But earlier, before the work was first performed, as soon as Sciarroni let friends watch rehearsals, he was faced with a seemingly predictable response, but one he had not expected: a queer reading. “We were not thinking about a gay connotation at all,” he said. “We don’t want to underline it or make any comment.”
“We are queer people,” Borzillo said, “so it emerged without our addressing it.”
“Alessandro told us to keep it our secret,” Giannini said.
The dancers have now performed “Save the Last Dance” more than 100 times, in a variety of settings, indoors and outdoors, in plazas and at least one cathedral. Recently, they danced it at a queer festival in the south of Italy.
“It was very emotional for us to perform it inside our community,” Borzillo said. “Some other places, you can feel that the gaze of the audience is full of prejudice. But after five minutes, you feel that they are fascinated, because they recognize it is tradition. It’s like a meeting point, also between generations. Something that belongs to the past really belongs to the present.”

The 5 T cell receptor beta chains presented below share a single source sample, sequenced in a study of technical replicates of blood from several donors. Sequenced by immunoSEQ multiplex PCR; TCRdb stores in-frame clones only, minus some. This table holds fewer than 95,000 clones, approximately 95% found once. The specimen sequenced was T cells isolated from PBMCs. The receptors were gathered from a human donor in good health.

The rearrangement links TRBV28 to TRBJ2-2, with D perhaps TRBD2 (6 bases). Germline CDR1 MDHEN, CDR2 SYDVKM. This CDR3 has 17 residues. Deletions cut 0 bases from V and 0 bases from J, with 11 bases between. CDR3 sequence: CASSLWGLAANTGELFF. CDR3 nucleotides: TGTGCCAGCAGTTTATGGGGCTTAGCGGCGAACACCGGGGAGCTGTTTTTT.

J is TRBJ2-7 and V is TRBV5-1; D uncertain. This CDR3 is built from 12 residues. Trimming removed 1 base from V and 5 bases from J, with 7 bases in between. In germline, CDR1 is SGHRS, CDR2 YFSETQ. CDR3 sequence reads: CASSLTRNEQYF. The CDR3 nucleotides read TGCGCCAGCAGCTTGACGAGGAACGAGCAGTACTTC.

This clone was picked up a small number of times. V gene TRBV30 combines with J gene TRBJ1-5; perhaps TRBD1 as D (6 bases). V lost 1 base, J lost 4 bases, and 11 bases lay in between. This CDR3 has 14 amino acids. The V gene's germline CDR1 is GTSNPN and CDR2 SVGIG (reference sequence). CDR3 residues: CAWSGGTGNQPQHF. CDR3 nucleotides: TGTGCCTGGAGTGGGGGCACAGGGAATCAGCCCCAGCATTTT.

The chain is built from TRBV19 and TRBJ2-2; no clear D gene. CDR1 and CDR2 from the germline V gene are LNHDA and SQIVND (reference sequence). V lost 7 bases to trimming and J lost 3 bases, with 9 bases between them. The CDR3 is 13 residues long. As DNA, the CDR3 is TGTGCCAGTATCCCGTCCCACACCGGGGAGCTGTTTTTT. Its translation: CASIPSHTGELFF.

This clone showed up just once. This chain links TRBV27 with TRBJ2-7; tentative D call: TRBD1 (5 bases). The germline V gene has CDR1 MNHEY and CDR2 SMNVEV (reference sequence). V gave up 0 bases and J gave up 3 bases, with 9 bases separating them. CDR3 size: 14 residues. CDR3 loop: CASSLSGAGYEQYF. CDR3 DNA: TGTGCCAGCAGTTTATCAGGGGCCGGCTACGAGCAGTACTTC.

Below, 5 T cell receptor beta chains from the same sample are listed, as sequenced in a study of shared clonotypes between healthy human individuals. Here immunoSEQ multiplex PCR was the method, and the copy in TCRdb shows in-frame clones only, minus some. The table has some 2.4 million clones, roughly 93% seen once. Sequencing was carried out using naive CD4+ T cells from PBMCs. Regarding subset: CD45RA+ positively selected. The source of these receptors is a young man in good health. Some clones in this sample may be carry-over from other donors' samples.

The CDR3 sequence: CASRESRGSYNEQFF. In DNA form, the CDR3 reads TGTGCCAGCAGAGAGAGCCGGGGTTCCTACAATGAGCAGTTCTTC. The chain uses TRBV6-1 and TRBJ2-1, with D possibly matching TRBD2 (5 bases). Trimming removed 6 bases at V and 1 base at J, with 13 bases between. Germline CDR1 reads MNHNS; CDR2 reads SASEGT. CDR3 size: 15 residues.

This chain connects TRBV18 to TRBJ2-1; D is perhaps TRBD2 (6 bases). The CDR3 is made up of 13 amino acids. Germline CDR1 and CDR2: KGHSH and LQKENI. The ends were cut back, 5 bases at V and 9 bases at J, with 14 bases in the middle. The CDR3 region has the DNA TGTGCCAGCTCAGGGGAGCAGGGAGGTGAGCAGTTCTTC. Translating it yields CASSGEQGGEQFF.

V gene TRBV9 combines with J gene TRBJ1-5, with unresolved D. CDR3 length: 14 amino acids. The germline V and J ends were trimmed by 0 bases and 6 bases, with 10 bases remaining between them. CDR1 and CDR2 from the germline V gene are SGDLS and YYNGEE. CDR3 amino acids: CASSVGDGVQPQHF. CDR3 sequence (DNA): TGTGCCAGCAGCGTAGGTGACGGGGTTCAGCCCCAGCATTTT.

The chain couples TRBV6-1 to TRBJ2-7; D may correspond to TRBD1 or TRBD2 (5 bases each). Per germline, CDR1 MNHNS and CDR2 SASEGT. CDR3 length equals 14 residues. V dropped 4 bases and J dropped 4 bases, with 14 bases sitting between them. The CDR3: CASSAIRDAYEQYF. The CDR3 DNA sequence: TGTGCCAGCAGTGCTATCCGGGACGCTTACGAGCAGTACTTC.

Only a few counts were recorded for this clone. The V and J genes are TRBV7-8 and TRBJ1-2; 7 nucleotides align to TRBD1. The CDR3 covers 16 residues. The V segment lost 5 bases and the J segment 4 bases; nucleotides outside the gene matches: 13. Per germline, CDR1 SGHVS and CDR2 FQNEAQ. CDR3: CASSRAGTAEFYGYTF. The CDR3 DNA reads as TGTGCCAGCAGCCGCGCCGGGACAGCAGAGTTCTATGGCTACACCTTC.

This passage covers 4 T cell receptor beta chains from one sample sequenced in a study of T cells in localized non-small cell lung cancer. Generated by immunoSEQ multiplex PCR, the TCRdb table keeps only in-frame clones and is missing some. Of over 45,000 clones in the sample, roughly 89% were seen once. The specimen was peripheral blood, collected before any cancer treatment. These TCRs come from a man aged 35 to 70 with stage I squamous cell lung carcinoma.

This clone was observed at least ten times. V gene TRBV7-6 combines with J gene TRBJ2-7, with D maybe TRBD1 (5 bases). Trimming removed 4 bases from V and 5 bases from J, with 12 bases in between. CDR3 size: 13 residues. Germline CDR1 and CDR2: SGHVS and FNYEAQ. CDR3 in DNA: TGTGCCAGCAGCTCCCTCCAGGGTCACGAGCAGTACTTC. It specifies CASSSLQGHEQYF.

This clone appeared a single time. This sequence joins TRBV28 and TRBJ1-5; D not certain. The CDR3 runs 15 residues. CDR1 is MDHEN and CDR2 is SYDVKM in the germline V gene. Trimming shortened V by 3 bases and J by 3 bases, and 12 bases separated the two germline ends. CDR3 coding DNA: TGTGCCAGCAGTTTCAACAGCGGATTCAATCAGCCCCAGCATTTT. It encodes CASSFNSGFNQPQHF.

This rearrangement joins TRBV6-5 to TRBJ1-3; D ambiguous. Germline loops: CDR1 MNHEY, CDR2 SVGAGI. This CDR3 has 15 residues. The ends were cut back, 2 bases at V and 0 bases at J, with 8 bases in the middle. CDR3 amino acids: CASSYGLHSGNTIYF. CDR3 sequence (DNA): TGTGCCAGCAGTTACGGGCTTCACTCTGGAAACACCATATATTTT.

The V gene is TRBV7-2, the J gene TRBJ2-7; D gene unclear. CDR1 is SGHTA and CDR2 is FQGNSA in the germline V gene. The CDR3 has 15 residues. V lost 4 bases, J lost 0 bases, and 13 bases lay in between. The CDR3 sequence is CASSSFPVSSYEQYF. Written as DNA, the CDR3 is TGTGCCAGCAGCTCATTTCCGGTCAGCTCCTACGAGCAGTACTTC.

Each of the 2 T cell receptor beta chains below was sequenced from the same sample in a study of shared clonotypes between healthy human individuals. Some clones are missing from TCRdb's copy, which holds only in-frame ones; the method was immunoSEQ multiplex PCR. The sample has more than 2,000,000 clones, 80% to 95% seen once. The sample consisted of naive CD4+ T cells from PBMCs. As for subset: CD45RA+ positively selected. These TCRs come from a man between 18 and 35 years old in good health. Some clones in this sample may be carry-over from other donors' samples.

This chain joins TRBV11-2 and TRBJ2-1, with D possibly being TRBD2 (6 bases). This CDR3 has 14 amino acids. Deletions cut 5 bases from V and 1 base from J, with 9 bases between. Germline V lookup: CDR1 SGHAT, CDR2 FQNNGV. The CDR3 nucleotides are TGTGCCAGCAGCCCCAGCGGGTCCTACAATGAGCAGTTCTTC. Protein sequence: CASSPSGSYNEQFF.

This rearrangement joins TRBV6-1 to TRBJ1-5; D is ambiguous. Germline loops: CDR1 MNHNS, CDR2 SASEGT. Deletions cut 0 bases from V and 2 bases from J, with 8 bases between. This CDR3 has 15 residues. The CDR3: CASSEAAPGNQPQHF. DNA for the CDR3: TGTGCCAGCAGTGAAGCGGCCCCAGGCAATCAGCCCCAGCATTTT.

“You can’t quite place it,” said Elena Siyanko, PS21’s executive and artistic director. “It’s not the past. It’s not nostalgia. But it’s not the present exactly. There’s a subversion of your expectations.”
The 20-minute run time, Siyanko acknowledged, makes the dance a little difficult to program. “People expect a delivery of a product, a proper performance at least one hour,” she said. It helps that at PS21, as at most places “Save the Last Dance” is performed, it will be paired with a workshop during which Borzillo and Giannini teach polka chinata to the public. This will be followed by a dance party, a chance to try spinning with a partner while DJ Joro Boro spins records.